And, on signing day, Ferentz said there would be competition. He also said Rudock showed proven toughness (and he did). That’s gigantic praise from Ferentz, who’s centered the Iowa program on the word “toughness” and its far-reaching meanings (basically, you know it when you see it).
So, Rudock will go into his junior year with eight wins on his resume and Beathard looking over his shoulder.
Rudock, who finished the season with 18 TD passes and 13 interceptions, faced a competition in August and is cool if it plays out that way. He has a list of things he wants to work on.
“Obviously turnovers, that’s a big thing,” Rudock said. “That stuff you want to clean up. Quick decision-making. A better understanding of what the defense is trying to do. Little things that could help elevate the game.”
So, at least verbally, the door is ajar. Iowa was muscled out of its skin in a few games last season and the passing game couldn’t pull it out of the nosedive (Michigan State, Wisconsin, LSU). Beathard showed mental growth with a run check at Nebraska that helped set up a late TD.
So . . . you can’t ignore the possibilities even though probability stares you in the face.
Beathard has an upside. You’ve seen the arm. He’s shown some athleticism. Early in ’13, Iowa defensive end Dominic Alvis said Beathard’s zone-read game was among the best he’s tried to defend. But I’m going to stop there. I’m not making a case for Beathard, but I do believe competition is the most efficient way players improve. Rudock needs to improve, he acknowledged that.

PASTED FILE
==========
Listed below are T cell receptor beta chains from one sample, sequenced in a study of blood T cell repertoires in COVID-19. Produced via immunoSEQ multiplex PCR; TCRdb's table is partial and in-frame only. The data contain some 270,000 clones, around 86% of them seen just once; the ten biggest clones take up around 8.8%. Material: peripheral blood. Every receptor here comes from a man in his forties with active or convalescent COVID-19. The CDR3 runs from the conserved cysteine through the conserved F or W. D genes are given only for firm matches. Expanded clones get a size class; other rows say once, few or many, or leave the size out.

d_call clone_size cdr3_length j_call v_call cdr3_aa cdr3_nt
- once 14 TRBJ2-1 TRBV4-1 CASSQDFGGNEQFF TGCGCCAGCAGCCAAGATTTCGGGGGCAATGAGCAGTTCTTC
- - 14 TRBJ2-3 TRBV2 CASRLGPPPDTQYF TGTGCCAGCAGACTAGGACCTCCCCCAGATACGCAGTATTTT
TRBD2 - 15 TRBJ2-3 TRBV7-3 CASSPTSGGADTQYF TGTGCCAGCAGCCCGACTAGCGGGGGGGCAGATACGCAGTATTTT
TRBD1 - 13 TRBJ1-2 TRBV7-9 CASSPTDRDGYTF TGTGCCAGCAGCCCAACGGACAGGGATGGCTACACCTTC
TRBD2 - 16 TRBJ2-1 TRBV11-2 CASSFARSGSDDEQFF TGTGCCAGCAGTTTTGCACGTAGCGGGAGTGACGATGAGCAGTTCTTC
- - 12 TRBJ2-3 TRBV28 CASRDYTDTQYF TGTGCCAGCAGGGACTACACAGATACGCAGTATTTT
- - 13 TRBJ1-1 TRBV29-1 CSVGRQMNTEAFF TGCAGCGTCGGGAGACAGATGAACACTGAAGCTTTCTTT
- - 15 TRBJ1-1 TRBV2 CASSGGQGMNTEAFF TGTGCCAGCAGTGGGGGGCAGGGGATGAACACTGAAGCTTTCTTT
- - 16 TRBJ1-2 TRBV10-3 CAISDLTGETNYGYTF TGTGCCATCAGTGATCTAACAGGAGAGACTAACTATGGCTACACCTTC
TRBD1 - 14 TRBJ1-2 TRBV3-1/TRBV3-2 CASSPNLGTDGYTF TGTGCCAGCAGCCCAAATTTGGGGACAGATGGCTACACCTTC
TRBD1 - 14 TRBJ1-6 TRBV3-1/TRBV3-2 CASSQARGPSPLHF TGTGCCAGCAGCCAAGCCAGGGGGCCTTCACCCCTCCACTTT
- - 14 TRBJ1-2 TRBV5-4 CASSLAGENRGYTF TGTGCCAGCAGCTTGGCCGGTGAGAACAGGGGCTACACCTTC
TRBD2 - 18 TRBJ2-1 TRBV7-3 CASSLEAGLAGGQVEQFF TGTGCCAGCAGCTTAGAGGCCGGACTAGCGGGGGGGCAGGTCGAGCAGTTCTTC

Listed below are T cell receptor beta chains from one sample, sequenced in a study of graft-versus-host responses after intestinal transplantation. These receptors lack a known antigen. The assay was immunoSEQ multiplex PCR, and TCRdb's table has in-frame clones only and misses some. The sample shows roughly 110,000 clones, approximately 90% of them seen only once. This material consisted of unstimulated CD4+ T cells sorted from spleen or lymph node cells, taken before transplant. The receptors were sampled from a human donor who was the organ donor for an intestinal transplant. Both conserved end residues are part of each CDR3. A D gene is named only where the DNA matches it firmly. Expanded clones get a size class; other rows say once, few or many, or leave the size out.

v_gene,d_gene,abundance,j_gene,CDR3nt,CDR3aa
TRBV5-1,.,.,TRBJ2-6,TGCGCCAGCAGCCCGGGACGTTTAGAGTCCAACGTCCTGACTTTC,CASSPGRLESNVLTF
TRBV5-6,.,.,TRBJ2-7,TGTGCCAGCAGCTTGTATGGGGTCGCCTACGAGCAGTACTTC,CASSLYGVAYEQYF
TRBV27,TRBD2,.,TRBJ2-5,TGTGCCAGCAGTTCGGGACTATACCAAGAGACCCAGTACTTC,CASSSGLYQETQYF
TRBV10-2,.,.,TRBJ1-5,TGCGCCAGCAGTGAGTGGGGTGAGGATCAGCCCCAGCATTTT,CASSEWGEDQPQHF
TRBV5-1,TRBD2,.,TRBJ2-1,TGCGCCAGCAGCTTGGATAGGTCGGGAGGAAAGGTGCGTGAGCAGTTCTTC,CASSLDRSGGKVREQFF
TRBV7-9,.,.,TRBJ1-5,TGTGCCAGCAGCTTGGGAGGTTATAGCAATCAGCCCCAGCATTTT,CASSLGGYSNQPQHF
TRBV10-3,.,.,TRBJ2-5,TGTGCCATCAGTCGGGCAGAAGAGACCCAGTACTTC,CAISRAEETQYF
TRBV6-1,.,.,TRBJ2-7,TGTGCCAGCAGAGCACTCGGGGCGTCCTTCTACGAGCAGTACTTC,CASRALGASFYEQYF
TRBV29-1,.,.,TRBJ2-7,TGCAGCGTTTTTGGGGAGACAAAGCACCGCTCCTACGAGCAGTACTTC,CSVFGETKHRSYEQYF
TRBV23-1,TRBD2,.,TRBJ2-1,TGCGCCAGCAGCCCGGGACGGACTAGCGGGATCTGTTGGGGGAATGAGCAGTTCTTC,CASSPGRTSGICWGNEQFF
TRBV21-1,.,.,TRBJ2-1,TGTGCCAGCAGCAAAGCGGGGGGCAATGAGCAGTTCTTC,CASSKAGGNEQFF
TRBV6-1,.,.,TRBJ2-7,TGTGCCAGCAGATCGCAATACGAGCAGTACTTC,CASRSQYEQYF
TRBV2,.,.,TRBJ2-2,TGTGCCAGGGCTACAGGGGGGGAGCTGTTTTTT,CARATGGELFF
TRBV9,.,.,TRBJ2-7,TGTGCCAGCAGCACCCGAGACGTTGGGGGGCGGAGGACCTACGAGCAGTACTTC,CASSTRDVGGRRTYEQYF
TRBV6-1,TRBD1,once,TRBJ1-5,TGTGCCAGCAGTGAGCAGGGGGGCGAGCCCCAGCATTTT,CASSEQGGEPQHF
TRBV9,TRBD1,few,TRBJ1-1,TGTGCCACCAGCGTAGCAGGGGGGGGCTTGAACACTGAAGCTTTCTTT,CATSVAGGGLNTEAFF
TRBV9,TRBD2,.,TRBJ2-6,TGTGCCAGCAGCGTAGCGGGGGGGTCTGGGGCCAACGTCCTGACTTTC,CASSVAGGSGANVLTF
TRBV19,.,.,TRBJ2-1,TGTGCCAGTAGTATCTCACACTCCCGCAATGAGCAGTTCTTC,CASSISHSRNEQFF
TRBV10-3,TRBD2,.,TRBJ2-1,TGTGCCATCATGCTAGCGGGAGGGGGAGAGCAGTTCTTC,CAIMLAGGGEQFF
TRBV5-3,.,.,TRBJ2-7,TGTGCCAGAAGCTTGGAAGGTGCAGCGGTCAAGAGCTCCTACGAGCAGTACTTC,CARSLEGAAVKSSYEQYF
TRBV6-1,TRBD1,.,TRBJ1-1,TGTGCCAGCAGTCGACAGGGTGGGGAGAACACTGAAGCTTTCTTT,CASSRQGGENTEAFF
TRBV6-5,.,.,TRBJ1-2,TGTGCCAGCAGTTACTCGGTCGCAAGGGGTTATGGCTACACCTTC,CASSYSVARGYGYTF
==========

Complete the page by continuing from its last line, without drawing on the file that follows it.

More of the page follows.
Rudock also helped guide the Hawkeyes to eight wins. His cerebral game is untouchable. (Could you imagine being in a competition with Rudock where intelligence was maybe 50 percent of the deciding factor? I would imagine he’s vicious. I wouldn’t even want to play Words with Friends against him.)
Expect Rudock to be Iowa’s starter in ’14. Also, you should expect Iowa’s staff to honestly pursue Beathard’s upside. That will be the healthiest approach for the position and the team. That’s what Iowa needs.
FIRST DOWN — SPRING AND BEYOND: Let’s assume Rudock and see where it goes.
It’s easy to write “Rudock is smart,” but what does that mean to Iowa football specifically?
“There’s sometimes book smart and football smart,” Greg Davis said. “They don’t always coincide, but in his case it did. We started the season with some easier things. As the season has gone on, he’s handled more and more and more.”
Compared to 2012, everyone seemed to be on the same page last season.
“You can’t always walk up there and run the play,” Rudock said. “I know there are a lot of offenses out there that do that and they’ve had success.